Denis Davydov

Denis Davydov
Portrait by George Dawe
Born 27 July 1784
Moscow, Russia
Died 4 May 1839 (aged 54)
Known for Hussar poetry
Guerrilla Warfare
Денис Давыдов автограф.svg

Denis Vasilyevich Davydov (Russian: Дени́с Васи́льевич Давы́дов, IPA: [dʲɪˈnʲis vɐˈsʲilʲjɪvʲɪtɕ dɐˈvɨdəf] (About this soundlisten); 27 July [O.S. 16 July] 1784 – 4 May [O.S. 22 April] 1839) was a Russian soldier-poet of the Napoleonic Wars who invented the genre of hussar poetry, characterised by hedonism and bravado. He used events from his own life to illustrate such poetry. He suggested and pioneered successfully guerrilla warfare in the Patriotic War of 1812 against Napoleon.[1][2]


Davydov stemmed from a family of Russian nobility with Tatar roots.[3] After gaining celebrity as a guerrilla leader in the Russian Patriotic War, see his memoirs,[4] he became one of the most popular men in the country. Young men of Pushkin's circle viewed him as a model romantic hero and the Decembrists prized his company as well.

He was high-spirited, healthy, virile, unromantic, and shallowish. He was great wits and fond of fun, in life as well as in literature. His early and most popular verses are in a style of his own making, known as the “hussar style.” In them he sings the praise of reckless valor, on the field of battle as well as before the bottle. The diction in some is rather unconventional, and occasionally his words have to be replaced by dots, but it is always full of spirit and great rhythmical go. His later poems are inspired by a late love for a very young girl. They are passionately sentimental and as vivid and alive in diction and rhythmical. Alexander Pushkin had a high opinion of his poetry and said that Davydov had showed him the way to be original[5]

His poems were admired by Vissarion Belinsky for their organic quality and "Russianness".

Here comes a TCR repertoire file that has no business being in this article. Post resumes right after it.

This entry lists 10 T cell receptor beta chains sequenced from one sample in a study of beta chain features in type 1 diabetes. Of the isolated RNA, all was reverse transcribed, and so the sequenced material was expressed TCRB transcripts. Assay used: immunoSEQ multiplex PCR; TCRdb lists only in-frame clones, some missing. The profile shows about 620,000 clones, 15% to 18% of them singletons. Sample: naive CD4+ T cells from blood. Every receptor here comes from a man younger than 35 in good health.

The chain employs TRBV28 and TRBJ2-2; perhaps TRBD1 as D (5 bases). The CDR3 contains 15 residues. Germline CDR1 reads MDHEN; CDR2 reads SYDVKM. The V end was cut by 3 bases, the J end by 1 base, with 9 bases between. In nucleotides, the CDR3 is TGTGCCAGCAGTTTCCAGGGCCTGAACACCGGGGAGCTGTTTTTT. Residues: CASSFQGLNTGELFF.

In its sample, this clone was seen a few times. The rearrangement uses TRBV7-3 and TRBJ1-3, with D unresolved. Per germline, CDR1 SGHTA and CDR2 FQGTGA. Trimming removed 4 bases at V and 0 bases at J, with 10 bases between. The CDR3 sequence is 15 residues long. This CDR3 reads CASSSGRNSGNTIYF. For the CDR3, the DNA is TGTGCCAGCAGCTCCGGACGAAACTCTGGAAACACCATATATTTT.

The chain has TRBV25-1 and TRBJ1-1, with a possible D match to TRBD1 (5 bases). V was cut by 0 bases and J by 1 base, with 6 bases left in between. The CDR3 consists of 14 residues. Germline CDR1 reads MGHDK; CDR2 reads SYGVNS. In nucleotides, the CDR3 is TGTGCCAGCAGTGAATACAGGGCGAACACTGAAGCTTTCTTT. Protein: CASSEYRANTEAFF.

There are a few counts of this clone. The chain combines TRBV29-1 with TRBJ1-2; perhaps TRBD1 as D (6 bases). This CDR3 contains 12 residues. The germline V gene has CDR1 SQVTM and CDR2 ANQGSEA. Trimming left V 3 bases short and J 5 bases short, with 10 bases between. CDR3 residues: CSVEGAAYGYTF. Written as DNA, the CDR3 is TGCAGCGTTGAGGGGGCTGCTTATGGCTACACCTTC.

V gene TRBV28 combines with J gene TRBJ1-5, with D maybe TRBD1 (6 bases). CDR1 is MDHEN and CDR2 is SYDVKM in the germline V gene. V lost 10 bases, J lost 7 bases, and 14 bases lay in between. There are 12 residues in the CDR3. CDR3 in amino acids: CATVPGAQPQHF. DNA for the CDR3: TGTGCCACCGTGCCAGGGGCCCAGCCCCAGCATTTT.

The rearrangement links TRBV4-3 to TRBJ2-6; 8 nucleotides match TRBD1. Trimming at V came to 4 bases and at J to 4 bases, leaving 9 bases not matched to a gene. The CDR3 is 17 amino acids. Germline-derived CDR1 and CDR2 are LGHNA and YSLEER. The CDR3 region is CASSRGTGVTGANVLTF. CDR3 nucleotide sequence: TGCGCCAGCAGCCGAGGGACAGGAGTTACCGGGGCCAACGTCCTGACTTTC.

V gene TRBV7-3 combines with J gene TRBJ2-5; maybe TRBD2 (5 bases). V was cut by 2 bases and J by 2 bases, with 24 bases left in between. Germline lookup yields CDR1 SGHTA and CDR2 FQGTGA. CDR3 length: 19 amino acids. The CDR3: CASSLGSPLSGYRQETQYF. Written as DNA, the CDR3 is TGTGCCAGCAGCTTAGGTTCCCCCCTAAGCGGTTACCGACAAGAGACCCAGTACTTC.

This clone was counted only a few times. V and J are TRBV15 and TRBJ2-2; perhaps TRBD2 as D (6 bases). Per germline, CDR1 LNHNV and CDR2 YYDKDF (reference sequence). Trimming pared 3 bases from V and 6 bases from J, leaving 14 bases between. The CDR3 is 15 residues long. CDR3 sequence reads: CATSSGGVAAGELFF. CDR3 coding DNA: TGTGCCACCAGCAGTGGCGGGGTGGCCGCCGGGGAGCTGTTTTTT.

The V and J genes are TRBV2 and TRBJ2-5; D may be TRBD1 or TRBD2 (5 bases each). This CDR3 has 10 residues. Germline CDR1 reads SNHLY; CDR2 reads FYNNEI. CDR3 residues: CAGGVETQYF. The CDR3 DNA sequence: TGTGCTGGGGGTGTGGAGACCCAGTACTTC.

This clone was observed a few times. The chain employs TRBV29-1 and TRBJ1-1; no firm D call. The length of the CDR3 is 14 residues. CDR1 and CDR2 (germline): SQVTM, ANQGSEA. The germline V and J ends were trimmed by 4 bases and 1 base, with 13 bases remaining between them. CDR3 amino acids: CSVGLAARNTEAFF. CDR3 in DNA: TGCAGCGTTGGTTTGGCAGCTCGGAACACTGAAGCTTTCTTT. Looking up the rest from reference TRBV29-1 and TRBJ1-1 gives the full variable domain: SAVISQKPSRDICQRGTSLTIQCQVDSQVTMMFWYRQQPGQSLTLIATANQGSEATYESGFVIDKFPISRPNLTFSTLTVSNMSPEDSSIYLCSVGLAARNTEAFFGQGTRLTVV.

Davydov fought in the Russo-Iranian War of 1826-1828.[6]

His grave, with his statue above it, is situated next to the exit door of the katholikon of the Novodevichy Convent.

Guerrilla Warfare

In the Patriotic War of 1812 as a lieutenant-colonel he suggested to his general, Pyotr Bagration, to attack the supply trains of Napoleon with a small force of at least 3,000 horsemen. Commander-in-chief Mikhail Kutuzov agreed and gave an order for 200 to increase his attrition warfare against Napoleon. Davydov started with 135 horsemen as a separate command in the rear of the Grande Armee. They wore peasant clothes and beards to get the immediate support of the Russian people. They gave captured food and French weapons to the peasants and taught them how to fight a people's war. They captured French forage expeditions, supply trains with food, horses, weapons and ammunition, freed Russian prisoners and integrated them as volunteers with French horses, uniforms and weapons into their raiding party. These actions set off an avalanche called guerrilla warfare that became an important part of Kutuzov's attrition warfare.[2]

In popular culture

"D. Davydov" is printed on the aircraft's nose art
Aeroflot Boeing 777-300ER D. Davydov at John F. Kennedy Intl Airport in NYC bound for departure to Moscow's Sheremetyevo Intl Airport

A Boeing 777-300ER operated by Russia's national airline Aeroflot is named "D. Davydov" as part of a tradition in naming their fleet after historical Russian figures. The name is printed as part of the aircraft's nose art.

In the 20th and 21st century, at least 4 ships associated with the name of D. Davydov as an object of intangible heritage.[7]